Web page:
Grade: C

Monday, October 4, 2010

Why Children of Men is a Masterpiece

Have you ever been blown away by a film, but only on a second viewing? This recently happened to me with Children of Men. I saw the movie a few years ago and I admired it quite a bit. When I watched it last week though, it completely overwhelmed me with its brilliance and emotional impact. Whereas before I didn't include it on my Top 10 of 2006 list, I honestly think it's now my favorite movie of that year.

Here's a few reasons why it's brilliant.....

1. The Cinematography by Emmanuel Lubezki. There is not a wasted shot in this entire movie. It's often easy to make beautiful vistas look beautiful, but here Lubezki has to engage us in a movie that is ugly both emotionally and physically. There are several bravura sequences: The opening sequence, the car chase that ends in a killing, and the entrance into the immigration camp. In several of these sequences, Lubezki tells the whole story in a single shot. Check out the clip below to see what a master he is.

Movie Videos & Movie Scenes at

2. Clive Owen. There are many modern actors who work at being chameleons, slipping into roles with new accents and new tricks for each role. Clive Owen strikes me as more of a classic Hollywood actor. He plays a similar archetype in the movies, a world-weary observer of those around him (Closer, Gosford Park). Within each role though, he finds new depths. I think Children of Men is perhaps his best performance, showing a man who has built up a shell and how that shell is gently cracked.

3. The Uncompromised Vision. I can't imagine that director Alfanso Cuaron wasn't pressured to make this story more palatable to Hollywood audiences. I'm glad he stuck to his guns. There are several instances where major characters disappear from the story, and these lend a shocking power to the movie. He also has the strength to throw in just enough gallows humor to keep the viewer from being entirely overwhelmed.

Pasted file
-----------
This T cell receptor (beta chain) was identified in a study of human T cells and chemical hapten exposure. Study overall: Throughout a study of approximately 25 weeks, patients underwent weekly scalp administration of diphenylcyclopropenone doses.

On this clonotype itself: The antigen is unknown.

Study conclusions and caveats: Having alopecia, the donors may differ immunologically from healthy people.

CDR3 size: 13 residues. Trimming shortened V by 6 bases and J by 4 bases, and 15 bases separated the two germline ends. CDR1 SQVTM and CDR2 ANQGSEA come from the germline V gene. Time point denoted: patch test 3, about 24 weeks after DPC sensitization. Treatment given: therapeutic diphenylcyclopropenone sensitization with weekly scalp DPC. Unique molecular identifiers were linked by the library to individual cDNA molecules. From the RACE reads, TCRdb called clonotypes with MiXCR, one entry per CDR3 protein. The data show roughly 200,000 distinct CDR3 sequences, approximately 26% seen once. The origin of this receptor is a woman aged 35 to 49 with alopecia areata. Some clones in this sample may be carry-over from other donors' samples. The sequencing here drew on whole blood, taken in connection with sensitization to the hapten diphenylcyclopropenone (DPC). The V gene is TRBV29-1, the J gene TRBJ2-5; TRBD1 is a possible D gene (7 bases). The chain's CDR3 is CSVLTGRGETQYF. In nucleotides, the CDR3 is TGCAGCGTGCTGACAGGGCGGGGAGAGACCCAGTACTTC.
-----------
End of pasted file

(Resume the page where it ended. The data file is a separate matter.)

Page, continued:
4. The Political/Religious Allegory. I'm not always one for allegories in movies, since they can too often just be obvious or devoid of any true meaning. Here's one who's allegory works on many levels. Politically, the world depicted in Children of Men is realistic enough that I can imagine it happening if world events take a certain turn. The immigrant-bashing, homeland security, and general hopelessness seem all to real, yet you're not hit over the head with it.

I tend to like Christian allegories even less in movies. If I watch "The Green Mile" and notice that Michael Clarke Duncan's character is a Christ figure, does that illuminate anything about either the movie or faith to me? No. In Children of Men, I truly connected with its central premise of the first "child" being born into a viscous world in need of hope. Watching the character of Kee have a child in a dingy abandoned apartment, I couldn't help but think how sanitized the Christmas story has become. Children of Movie is the rare movie that actually made me think about religious ideas in a new and complex way.

I'm so glad I took the chance to watch this movie again. Do any of my readers have similar stories? Movies you liked the first time but grew into your favorites?